This is the last in my series of blogs dedicated to replicating RTW garments. Over the last three months I’ve recreated some of my favourite wardrobe staples, starting with a simple T-shirt then a summer shirt and now ending on the trickiest project.
Last winter I had to nurse my favourite coat through the season, patching holes in the lining and pockets every other week. I knew it wouldn’t make it through another year so decided it was time to sew my own replacement piece. This was not a quick project, but I’m so happy with the results.
I chose a camel-coloured Cashmere Wool Fabric
for the outer shell. I’ve always wanted a coat in this beautiful colour and it immediately seems to dress up an outfit (even a simple T-shirt and pair of home-sewn jeans.)
The first step was to unpick my old coat and use the pieces as a cutting pattern for the new garment. This worked well for the main front/back/sleeve pieces but most of the intricacies had to be re-engineered from scratch using YouTube videos and a little help from commercial pattern instructions.
I was really proud of my welt pockets—two exterior and one interior—all created without any pattern pieces. I wanted to keep the finish as clean as possible so the visible topstitching around the pocket is minimal.
I reused the slim shoulder pads from the dismembered coat. I was a bit confused at first but a friend of mine is studying for his Masters in menswear fashion and he helped me position the pads and explain what the attached pieces of binding were for (apparently it gives a tiny extra lift just beyond the shoulder seam).
I love the large Natural Wood Buttons
, they are big and bold but at the same time don’t overpower the look.
Every piece of the fabric was interfaced for warmth and structure and there is a lot of top stitching along the seams for a decorative finish.
I had to figure out how to create the back vent using old patterns and youtube videos, but amazingly it all came together without too much effort.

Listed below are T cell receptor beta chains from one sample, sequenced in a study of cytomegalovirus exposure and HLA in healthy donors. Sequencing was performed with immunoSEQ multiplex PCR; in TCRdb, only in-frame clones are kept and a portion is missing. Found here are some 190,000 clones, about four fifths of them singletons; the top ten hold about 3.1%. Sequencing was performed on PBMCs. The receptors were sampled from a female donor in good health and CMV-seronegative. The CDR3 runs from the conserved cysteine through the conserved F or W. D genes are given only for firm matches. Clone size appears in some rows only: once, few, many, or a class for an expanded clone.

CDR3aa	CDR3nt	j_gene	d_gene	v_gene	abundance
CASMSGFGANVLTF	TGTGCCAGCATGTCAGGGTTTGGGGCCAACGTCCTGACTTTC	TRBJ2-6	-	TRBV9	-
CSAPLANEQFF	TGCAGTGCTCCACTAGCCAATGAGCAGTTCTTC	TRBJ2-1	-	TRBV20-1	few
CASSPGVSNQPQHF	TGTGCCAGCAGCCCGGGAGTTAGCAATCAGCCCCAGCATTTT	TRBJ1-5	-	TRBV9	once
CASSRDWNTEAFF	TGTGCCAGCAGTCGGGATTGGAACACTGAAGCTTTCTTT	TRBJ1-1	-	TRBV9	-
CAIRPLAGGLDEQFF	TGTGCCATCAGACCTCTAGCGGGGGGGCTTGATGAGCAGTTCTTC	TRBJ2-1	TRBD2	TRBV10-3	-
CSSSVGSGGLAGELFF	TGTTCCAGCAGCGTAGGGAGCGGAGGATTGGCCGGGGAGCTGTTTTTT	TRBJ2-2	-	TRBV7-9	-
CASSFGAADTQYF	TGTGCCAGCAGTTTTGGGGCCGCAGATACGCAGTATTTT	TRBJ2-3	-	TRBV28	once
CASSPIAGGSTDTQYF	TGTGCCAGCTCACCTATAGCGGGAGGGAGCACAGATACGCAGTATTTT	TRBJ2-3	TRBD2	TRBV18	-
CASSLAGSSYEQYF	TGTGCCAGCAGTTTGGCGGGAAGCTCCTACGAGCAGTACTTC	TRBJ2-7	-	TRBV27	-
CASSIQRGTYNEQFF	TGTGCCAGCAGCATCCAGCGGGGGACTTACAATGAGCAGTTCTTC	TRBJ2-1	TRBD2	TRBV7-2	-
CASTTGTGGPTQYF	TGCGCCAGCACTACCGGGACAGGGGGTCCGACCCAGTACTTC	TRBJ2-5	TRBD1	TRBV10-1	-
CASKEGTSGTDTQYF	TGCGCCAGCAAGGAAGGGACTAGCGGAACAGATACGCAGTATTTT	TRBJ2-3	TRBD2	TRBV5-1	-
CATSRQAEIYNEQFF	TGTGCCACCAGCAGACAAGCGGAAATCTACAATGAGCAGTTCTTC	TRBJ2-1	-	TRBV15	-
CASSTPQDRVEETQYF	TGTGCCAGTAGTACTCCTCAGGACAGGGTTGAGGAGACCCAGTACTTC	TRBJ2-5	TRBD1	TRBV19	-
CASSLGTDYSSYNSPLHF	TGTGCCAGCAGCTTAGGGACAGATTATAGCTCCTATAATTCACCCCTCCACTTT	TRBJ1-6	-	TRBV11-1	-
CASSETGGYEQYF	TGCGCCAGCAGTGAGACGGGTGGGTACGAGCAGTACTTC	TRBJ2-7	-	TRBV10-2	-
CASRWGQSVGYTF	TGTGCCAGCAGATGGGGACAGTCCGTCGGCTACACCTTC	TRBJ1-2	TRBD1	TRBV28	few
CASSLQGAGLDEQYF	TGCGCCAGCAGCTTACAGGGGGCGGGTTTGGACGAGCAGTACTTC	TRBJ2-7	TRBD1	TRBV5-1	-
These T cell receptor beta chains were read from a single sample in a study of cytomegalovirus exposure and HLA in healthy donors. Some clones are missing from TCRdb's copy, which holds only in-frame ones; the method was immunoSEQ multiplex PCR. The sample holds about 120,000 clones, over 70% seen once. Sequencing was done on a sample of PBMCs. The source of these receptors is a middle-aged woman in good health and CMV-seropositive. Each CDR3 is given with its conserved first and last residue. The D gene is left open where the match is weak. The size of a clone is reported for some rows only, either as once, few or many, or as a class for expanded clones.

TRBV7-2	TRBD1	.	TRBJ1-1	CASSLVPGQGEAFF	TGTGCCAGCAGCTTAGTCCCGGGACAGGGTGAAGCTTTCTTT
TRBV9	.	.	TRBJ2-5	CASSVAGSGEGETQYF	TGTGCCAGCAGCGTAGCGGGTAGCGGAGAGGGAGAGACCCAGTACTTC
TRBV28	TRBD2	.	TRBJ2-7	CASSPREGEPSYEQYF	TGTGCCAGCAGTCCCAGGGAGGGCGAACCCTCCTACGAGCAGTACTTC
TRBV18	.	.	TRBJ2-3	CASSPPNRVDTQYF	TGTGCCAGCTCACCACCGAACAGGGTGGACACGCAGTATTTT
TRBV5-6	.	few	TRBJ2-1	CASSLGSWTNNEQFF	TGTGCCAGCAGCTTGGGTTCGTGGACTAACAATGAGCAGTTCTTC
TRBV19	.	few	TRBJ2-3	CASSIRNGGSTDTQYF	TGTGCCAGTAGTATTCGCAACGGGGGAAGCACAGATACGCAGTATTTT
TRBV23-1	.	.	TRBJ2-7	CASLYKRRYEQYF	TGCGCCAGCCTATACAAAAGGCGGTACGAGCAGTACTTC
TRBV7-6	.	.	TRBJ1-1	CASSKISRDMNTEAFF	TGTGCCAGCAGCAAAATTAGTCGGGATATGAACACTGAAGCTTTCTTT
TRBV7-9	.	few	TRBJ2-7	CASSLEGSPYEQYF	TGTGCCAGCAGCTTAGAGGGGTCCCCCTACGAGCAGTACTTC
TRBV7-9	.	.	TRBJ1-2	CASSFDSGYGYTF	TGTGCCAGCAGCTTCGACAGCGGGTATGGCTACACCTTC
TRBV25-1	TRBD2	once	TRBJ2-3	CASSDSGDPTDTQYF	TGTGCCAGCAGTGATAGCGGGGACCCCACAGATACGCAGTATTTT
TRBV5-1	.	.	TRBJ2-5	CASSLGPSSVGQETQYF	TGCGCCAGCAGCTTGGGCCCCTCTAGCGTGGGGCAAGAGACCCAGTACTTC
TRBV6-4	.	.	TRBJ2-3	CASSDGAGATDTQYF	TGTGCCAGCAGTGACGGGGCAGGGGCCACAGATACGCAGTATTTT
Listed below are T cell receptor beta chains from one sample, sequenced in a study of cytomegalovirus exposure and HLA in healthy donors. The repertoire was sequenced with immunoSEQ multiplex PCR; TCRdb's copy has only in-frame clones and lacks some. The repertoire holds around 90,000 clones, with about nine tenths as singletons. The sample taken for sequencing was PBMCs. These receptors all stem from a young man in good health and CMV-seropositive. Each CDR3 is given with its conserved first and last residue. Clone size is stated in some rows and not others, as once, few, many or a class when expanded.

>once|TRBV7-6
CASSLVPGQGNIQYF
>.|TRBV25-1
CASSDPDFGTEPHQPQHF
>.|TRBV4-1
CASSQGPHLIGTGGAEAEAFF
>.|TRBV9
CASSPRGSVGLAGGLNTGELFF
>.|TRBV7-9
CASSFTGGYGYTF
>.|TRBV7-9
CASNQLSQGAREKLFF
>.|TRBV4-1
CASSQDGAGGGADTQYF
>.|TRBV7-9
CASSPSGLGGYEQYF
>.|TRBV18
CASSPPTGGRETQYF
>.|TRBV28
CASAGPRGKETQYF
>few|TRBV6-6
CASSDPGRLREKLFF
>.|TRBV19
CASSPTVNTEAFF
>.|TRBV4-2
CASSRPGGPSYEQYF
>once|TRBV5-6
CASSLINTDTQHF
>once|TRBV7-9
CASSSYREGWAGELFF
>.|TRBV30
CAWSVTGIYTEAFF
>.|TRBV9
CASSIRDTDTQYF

I went for a higher-end Lining Fabric
than usual and now I think I am hooked on these Paisley pattern linings…they are fully opaque and have a gorgeous shimmer to them.
I was a bit nervous about the lining as I didn’t have any separate pattern pieces, so reused the coat pieces and added an extra pleat into the centre back for ease. It looked like it was going to come up short but once it was in place, the length was perfect.
In all honesty, I think I have sewn the buttons on too tight as they do pull slightly on the fabric and are a real effort to get through the buttonholes, not because the buttonholes are too small but because the buttons are so close in to the fabric. I might just have to bite the bullet and cut them off then resew. I anchored small buttons on the inside for reinforcement as there’s nothing more frustrating than having a loose dangly button, but I seem to have gone too far the other way and they are practically clamped on! Oh well, a nice cuppa and half an hour of hand sewing should get them sorted.
So what's the verdict on copy-cat sewing? Well, I think it’s the way forward for me. Even when using commercial patterns in the future I’m going to compare the pieces to existing garments, because the common theme over these last three blogs has been the fit—unsurprisingly, everything has fit perfectly because I’ve been copying garments that already fit well. I’d definitely encourage every sewist to try duplicating ready-to-wear. I’ve learned so much over these recent blogs: understanding how clothes are put together, where you can and can’t take shortcuts, and developing the confidence to improvise and play around during the process. All of this is quite easy to overlook when you are blindly following step-by-step pattern instructions.
This is my favourite make to date, partly because of the effort involved and learning that came out of it, but mostly because I think the fabric is beautiful—if there’s a guaranteed way to feel good about the imminent winter weather, it’s a fab new coat! See you next month and, until then, happy sewing :)